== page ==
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Be-te’avon (Bon Appetit): An Intro to Israeli & Jewish Food!


The world over, food is at the center of life. Whether we cook at home for loved ones or go out to eat, food is our fuel. 

As such, it comes as no surprise that it should be so central to our language. When studying a new language, it’s absolutely essential to learn things like how to order at a restaurant, how to ask for seconds, and what to call different types of foods and ingredients so you can find them at the store or market. Having a knowledge of Israeli and Jewish food can open so many doors for the aspiring Hebrew learner.

In particular, the Jewish and Israeli food culture reflect several important aspects of the people as a whole.

Firstly, Judaism takes great interest in food. Some examples of this include…

  • …prohibiting some foods outright (such as pork and shellfish).
  • …prohibiting others only when in combination with one another (such as dairy and meat products).
  • …using food as a vehicle for religious and cultural ceremonies.
  • …abstaining from food on fast days.

Aside from this, there’s an entire set of blessings for different foods and beverages, both before and after consuming them, as well as various other rituals that revolve around food. In fact, Judaism uses food as the bridge between the spiritual and the physical. It does this by imbuing foods with spiritual significance, and then putting those ideas or energies into the body through the mouth.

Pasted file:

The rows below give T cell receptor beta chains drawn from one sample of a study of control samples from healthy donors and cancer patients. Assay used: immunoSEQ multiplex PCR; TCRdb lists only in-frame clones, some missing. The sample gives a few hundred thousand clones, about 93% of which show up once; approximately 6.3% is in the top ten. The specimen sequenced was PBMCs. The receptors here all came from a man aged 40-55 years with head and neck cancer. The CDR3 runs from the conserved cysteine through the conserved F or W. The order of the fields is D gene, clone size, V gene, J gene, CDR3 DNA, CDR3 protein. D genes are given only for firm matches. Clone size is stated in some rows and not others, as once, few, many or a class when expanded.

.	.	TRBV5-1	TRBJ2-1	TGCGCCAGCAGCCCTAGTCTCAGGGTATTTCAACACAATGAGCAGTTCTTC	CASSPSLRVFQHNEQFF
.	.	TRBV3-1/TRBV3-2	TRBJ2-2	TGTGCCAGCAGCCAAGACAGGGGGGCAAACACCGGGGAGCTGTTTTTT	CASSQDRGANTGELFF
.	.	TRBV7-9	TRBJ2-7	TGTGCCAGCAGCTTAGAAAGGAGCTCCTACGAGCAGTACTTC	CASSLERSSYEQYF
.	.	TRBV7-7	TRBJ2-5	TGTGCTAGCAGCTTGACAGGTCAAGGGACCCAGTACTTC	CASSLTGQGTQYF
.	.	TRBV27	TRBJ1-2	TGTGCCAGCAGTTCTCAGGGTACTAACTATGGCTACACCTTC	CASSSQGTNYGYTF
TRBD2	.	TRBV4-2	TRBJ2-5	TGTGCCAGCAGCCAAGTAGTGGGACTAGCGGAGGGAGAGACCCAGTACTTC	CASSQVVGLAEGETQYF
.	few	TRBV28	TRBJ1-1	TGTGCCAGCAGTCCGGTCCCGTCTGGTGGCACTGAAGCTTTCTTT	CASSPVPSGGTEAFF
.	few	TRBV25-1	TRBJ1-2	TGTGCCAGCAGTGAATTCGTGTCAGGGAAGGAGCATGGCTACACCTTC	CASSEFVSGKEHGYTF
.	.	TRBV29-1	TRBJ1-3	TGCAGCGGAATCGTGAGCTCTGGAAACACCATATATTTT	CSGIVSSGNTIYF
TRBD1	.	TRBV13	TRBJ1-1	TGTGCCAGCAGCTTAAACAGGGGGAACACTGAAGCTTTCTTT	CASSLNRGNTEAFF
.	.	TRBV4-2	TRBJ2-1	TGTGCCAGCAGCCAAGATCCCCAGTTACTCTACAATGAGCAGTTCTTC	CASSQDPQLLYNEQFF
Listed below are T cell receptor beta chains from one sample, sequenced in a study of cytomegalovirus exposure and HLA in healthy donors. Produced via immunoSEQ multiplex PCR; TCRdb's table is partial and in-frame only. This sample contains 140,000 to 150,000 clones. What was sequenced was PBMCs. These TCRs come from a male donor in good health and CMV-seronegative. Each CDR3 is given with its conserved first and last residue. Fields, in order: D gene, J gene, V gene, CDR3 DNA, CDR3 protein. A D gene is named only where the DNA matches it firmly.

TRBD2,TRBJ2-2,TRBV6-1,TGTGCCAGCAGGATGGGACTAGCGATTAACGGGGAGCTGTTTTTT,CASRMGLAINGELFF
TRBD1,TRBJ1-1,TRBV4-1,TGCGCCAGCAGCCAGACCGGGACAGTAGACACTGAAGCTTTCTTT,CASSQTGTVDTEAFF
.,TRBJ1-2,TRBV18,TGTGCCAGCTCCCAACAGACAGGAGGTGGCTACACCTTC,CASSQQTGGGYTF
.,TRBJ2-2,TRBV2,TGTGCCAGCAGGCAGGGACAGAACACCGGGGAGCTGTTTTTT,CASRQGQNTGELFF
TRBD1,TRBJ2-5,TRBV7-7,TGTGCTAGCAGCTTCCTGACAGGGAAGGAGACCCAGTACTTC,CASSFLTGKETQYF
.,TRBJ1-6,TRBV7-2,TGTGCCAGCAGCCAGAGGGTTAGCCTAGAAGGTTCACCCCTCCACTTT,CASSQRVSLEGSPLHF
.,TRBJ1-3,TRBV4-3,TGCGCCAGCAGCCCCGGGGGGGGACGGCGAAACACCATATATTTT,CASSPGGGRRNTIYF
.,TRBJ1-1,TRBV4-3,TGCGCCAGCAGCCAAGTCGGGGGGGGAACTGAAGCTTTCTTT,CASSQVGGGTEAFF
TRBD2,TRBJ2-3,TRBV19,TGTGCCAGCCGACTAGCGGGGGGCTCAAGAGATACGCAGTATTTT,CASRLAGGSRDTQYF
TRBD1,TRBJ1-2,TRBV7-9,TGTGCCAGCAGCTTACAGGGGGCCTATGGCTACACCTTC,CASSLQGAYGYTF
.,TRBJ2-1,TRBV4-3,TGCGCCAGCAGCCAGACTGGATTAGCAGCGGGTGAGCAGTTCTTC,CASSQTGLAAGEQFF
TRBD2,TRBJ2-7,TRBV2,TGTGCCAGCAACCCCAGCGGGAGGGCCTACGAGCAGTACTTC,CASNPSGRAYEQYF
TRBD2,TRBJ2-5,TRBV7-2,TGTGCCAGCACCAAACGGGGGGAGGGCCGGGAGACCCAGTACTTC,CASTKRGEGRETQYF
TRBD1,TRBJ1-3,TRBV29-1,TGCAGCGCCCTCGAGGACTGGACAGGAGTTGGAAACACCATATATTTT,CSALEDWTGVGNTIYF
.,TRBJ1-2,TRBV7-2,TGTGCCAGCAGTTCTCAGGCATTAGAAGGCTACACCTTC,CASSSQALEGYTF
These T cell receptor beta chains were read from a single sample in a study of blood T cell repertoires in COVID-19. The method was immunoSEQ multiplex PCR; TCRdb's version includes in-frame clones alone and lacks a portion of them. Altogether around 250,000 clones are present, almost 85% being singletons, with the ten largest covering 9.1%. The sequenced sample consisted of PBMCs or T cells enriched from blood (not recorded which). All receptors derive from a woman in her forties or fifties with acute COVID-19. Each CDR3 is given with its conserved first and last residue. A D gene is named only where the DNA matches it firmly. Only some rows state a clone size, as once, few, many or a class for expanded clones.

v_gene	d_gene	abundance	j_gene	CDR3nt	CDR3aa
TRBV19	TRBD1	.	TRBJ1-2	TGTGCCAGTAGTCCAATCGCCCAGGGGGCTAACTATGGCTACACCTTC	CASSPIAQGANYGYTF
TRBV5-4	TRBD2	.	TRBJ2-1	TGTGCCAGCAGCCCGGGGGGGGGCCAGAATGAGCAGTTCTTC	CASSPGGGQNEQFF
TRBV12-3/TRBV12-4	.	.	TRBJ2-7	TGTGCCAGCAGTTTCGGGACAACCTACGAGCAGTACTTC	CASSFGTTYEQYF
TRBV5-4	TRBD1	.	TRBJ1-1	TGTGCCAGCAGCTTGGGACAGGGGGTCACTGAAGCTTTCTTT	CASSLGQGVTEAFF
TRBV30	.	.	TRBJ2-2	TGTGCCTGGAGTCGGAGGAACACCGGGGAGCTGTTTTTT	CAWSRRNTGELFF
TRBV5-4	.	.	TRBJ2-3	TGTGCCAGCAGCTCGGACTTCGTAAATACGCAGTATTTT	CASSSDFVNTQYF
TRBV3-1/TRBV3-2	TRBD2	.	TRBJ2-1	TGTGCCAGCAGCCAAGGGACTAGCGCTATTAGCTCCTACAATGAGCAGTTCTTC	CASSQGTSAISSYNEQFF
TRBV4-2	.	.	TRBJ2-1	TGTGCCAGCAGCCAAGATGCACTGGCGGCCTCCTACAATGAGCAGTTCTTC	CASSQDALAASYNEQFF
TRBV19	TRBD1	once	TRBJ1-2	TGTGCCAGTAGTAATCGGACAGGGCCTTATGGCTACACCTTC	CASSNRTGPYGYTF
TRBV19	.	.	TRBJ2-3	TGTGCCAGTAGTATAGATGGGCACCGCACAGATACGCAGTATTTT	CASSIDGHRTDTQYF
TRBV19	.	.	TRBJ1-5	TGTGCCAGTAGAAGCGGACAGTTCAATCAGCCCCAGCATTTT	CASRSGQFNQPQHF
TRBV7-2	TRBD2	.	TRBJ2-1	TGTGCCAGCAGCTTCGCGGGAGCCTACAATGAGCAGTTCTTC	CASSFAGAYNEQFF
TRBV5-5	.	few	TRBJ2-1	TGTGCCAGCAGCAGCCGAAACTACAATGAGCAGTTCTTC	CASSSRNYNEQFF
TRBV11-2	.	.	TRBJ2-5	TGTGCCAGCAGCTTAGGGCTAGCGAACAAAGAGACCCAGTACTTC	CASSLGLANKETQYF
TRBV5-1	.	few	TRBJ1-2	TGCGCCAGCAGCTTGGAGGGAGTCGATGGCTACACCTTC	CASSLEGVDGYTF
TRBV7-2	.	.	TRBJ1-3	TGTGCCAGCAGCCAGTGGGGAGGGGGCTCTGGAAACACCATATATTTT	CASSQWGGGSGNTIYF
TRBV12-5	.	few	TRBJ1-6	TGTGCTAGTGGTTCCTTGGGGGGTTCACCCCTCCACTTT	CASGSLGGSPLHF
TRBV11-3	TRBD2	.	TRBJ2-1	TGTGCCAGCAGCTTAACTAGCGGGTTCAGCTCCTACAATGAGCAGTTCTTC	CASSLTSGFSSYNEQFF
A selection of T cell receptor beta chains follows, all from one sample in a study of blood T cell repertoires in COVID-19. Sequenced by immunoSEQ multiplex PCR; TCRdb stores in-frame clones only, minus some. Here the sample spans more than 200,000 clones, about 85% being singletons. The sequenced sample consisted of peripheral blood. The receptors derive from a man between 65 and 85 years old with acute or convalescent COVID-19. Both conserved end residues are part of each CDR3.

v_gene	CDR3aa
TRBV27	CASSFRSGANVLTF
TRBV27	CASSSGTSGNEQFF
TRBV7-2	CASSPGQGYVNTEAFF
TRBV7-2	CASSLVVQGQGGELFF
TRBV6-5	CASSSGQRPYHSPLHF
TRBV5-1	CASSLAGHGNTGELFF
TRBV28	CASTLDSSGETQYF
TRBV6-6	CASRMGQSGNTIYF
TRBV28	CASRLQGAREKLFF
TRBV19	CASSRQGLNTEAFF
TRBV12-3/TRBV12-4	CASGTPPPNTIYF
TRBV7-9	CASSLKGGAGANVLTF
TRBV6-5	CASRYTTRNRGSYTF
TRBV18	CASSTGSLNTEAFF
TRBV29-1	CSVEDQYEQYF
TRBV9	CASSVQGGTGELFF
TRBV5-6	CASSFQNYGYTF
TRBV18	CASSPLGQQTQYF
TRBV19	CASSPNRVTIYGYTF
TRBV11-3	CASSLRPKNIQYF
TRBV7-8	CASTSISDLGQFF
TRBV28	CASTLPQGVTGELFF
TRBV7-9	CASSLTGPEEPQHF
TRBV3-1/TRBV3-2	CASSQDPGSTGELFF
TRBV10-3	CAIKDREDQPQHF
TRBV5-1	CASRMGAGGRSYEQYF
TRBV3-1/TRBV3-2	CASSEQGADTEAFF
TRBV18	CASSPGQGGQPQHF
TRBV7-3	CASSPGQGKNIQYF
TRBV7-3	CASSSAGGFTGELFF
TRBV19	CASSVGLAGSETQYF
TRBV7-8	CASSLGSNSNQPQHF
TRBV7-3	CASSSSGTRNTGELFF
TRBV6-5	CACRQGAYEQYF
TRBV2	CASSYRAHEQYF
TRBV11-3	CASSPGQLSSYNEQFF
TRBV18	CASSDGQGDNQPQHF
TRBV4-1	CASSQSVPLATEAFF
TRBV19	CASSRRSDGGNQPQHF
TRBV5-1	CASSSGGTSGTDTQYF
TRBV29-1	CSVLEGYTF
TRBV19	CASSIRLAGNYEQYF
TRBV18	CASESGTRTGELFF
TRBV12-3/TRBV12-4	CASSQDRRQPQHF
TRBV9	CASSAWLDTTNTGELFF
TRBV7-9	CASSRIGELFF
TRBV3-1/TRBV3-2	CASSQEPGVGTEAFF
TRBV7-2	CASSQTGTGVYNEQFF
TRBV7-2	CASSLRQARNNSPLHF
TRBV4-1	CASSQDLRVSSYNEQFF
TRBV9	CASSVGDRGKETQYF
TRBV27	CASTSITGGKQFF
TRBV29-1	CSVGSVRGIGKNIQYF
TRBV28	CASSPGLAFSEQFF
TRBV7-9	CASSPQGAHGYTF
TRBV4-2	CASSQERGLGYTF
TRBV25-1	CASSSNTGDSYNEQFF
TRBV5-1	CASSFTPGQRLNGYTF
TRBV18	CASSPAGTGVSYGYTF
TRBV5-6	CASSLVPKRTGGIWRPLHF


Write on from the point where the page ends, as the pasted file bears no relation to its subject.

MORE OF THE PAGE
Apart from the religious side of things, Jews lived in almost all corners of the Earth during the two-millenia Diaspora, before returning to the Land of Israel in the latter half of the nineteenth century. When they returned, they brought with them a veritable kaleidoscope of culinary traditions. As such, so-called Israeli food is really a fusion of indigenous fare and cooking styles from all around the globe, making the final result all the more interesting to taste and experience. 

Moreover, Israel, from Biblical times until today, has been prized for the fertility of its soil. Combined with Israel’s world-renowned agricultural prowess, the grains and produce it grows—which form the basis of many dishes common to the Israeli table—are as colorful as they are delicious.

Perhaps the best part of it all is that focusing on the language of food is a great way to have fun while learning. Not only will you make new friends around the table, but you’ll also experience some of the best of Israeli culture in both its cuisine and its eating culture. Speaking of, don’t expect much table etiquette in Israel. But don’t worry. The phenomenal dishes, great conversation, constant and emphatic sharing, and general warmth and fun of the atmosphere are bound to bring a smile to your face.

Log in to Download Your Free Cheat Sheet - Let's Cook in Hebrew Table of Contents
  1. Must-Try Dishes in Israeli Restaurants
  2. Important Foods in Judaism
  3. Foods You Can Only Get in Israel (Or That are Only Worth it Here)
  4. Essential Vocabulary for Food and Drinks